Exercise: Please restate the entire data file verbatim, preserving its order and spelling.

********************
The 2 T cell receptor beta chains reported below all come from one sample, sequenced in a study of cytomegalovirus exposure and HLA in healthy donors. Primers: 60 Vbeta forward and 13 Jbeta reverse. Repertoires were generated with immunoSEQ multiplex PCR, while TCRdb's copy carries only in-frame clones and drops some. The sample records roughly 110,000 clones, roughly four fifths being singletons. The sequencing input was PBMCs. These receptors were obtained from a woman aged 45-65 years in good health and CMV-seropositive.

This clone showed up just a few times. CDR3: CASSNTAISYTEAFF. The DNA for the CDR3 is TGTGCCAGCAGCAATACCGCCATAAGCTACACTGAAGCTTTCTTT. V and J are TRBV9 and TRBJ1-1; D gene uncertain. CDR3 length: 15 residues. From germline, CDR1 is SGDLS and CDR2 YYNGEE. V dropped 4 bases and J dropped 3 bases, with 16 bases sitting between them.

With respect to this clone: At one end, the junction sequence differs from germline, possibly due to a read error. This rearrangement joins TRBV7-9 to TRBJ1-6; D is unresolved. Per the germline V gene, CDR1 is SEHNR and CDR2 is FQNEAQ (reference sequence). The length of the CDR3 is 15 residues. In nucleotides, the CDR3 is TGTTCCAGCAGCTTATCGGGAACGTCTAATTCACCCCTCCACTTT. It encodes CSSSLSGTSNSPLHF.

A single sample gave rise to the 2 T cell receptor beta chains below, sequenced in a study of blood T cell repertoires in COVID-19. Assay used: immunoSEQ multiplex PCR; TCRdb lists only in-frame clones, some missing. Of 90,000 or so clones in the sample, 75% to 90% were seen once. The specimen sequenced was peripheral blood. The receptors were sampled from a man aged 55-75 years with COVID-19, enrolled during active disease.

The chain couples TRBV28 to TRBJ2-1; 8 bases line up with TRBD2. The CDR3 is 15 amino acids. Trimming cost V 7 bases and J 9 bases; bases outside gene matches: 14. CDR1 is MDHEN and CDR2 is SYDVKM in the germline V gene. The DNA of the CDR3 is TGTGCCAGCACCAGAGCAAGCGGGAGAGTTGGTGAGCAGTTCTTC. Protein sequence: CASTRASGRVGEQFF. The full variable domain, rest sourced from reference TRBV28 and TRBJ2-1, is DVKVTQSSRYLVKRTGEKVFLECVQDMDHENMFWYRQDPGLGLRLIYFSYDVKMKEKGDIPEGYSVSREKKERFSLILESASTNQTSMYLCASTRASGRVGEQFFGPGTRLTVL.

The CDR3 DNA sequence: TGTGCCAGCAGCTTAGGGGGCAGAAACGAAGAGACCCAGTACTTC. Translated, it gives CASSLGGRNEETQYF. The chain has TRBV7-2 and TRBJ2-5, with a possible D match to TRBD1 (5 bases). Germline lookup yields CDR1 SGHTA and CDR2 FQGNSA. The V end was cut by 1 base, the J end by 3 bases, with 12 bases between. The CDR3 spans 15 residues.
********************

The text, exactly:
The 2 T cell receptor beta chains reported below all come from one sample, sequenced in a study of cytomegalovirus exposure and HLA in healthy donors. Primers: 60 Vbeta forward and 13 Jbeta reverse. Repertoires were generated with immunoSEQ multiplex PCR, while TCRdb's copy carries only in-frame clones and drops some. The sample records roughly 110,000 clones, roughly four fifths being singletons. The sequencing input was PBMCs. These receptors were obtained from a woman aged 45-65 years in good health and CMV-seropositive.

This clone showed up just a few times. CDR3: CASSNTAISYTEAFF. The DNA for the CDR3 is TGTGCCAGCAGCAATACCGCCATAAGCTACACTGAAGCTTTCTTT. V and J are TRBV9 and TRBJ1-1; D gene uncertain. CDR3 length: 15 residues. From germline, CDR1 is SGDLS and CDR2 YYNGEE. V dropped 4 bases and J dropped 3 bases, with 16 bases sitting between them.

With respect to this clone: At one end, the junction sequence differs from germline, possibly due to a read error. This rearrangement joins TRBV7-9 to TRBJ1-6; D is unresolved. Per the germline V gene, CDR1 is SEHNR and CDR2 is FQNEAQ (reference sequence). The length of the CDR3 is 15 residues. In nucleotides, the CDR3 is TGTTCCAGCAGCTTATCGGGAACGTCTAATTCACCCCTCCACTTT. It encodes CSSSLSGTSNSPLHF.

A single sample gave rise to the 2 T cell receptor beta chains below, sequenced in a study of blood T cell repertoires in COVID-19. Assay used: immunoSEQ multiplex PCR; TCRdb lists only in-frame clones, some missing. Of 90,000 or so clones in the sample, 75% to 90% were seen once. The specimen sequenced was peripheral blood. The receptors were sampled from a man aged 55-75 years with COVID-19, enrolled during active disease.

The chain couples TRBV28 to TRBJ2-1; 8 bases line up with TRBD2. The CDR3 is 15 amino acids. Trimming cost V 7 bases and J 9 bases; bases outside gene matches: 14. CDR1 is MDHEN and CDR2 is SYDVKM in the germline V gene. The DNA of the CDR3 is TGTGCCAGCACCAGAGCAAGCGGGAGAGTTGGTGAGCAGTTCTTC. Protein sequence: CASTRASGRVGEQFF. The full variable domain, rest sourced from reference TRBV28 and TRBJ2-1, is DVKVTQSSRYLVKRTGEKVFLECVQDMDHENMFWYRQDPGLGLRLIYFSYDVKMKEKGDIPEGYSVSREKKERFSLILESASTNQTSMYLCASTRASGRVGEQFFGPGTRLTVL.

The CDR3 DNA sequence: TGTGCCAGCAGCTTAGGGGGCAGAAACGAAGAGACCCAGTACTTC. Translated, it gives CASSLGGRNEETQYF. The chain has TRBV7-2 and TRBJ2-5, with a possible D match to TRBD1 (5 bases). Germline lookup yields CDR1 SGHTA and CDR2 FQGNSA. The V end was cut by 1 base, the J end by 3 bases, with 12 bases between. The CDR3 spans 15 residues.